As for what I, until today, thought was French music and still is when looking at it through the lens of American folk music; it is far more fun and reflective of a modern France as opposed to an attempt to revive its old identity. I would describe this French folk as being more lyric-centric and less musical than American folk but perhaps that is only due to my limited knowledge of the genre. That is not to say that the American folk is not filled with high-level wordsmith but rather that French folk is far less focused on melody and the auditory appeal of the words chosen. Both French and American folk do involve bringing rural tales to the city though. Dylan and his peers had their West Village and their Nuclear Age. The French had the post-World War II Parisians cafes. What they brought to those cafes was a little country realism which they displayed through crude language and raw themes. The first which comes to mind is the glorious Frehel, a hell of a woman who actually shouted her tunes in the yet-to-be liberated street of Paris. Her most famous song, La Coco, tells, in the first person, the story of a woman abandoned by her lover who then discovers the joys of cocaine, finds herself a gigolo and later on a coke-frenzy ends up foolishly killing him (https://www.youtube.com/watch?v=Qk-PSBoc71I). The second go-to figure of French folk music, the kind I like at least, came about a decade or so later when Paris was back on its feet and infused with a new generation of artists of all kind. His name is Boris Vian and not satisfied with being one France’s greatest songwriters he was also a writer, poet, inventor, translator, actor and engineer. No joke. He even served as the liaison between the American Jazz artists such as Duke Ellington and Miles Davis, and the burgeoning Parisian Jazz scene. The first song that I think of when Boris Vian comes up is his hilariously grim trumpet back confessional tune on the topic of his alcoholism which features lines such as “I drink…systematically. To forget. The lovers of my mother.”; Je Bois (https://www.youtube.com/watch?v=5qXkV1e6yZY). The song which earned him a place in the French Pantheon was his open letter to the President, Le Deserteur, which tells the story of a man deserting from the French army knowing damn well the consequences of his actions, both moral and legal, but who after seeing father and brother die on the battlefield would rather roam the unpaved roads of the French country a beggar than pick up a weapon (https://www.youtube.com/watch?v=gjndTXyk3mw). I can’t say that I’m saving the best for last but it is the one whose work I am most familiar with, the southern folk singer George Brassens. He was perhaps the closest thing to Dylan, at least early Dylan, in the way he went about constructing records. He went about with no more than an acoustic guitar and a notebook and infused his songs with anarchist dreams of a hiercharchy-less post-war society. His body of work is quite considerable and at the risk of being cliche it would be fair to say that he is one of these artists who lives to sing and not sing to live; or however that dumb formula goes I don’t know. He had the quirk of not naming his albums. They were either referred to by their number, in terms of the chronological order in which they were released, or by the name of the first song which appeared on each record. I think of him as a multi-faceted artists who could at times touch on sexuality and the prudeness of some, with a song like Fernande which lists off a man’s past lovers and both eloquently and crudely listing their respective sexual aptitudes (https://www.youtube.com/watch?v=n3zLP21va4s). At the same time he could write lovely songs about the relationship of a father looking into the eyes of his daughter for the very first time and feels himself both empowered as a father and as a man, weakened and nostalgia-infused by her sweetness and innocent; Je Me SuiS Fait Tout Petit (https://www.youtube.com/watch?v=DQ-jmO_EkPc). On the other end of the spectrum are songs like La Mauvaise Reputation, an ode to non-confirmity which acknowledges its risk and the self-inflicted martyrdom which comes with walking your own road; think a more lengthy and elegant version of Hendrix’s “I’m the one that’s got to die when it’s time for me to die so let me live my life the way I want to” (https://www.youtube.com/watch?v=26Nuj6dhte8).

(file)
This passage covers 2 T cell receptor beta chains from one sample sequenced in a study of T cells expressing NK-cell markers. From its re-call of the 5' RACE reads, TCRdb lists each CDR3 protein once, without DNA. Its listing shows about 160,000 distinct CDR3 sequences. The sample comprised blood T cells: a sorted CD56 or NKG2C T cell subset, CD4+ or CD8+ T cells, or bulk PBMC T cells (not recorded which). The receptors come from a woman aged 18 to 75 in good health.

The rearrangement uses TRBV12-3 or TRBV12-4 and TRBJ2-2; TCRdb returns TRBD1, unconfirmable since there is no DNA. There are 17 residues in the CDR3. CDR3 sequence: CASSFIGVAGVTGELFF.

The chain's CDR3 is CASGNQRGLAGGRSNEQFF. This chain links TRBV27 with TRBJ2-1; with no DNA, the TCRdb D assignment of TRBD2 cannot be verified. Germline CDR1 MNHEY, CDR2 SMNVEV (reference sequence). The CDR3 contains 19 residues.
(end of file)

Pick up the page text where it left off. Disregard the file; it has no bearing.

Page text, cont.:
I tried to compensate for the language barrier by describing the audacious themes of these French folk singers and offering more than one or two youtube links but it would be impossible for me to them justice in this blog post. Unlike American folk, whose content can be appreciated worldwide even by non-english speakers because of the well-known socio-political themes that artists like Dylan stood up against, the beauty of french folk, not unlike rap, lies mainly in the vividness of its tale of the average guy and more importantly and the way with which its artists manipulate the french language with intricate metaphors.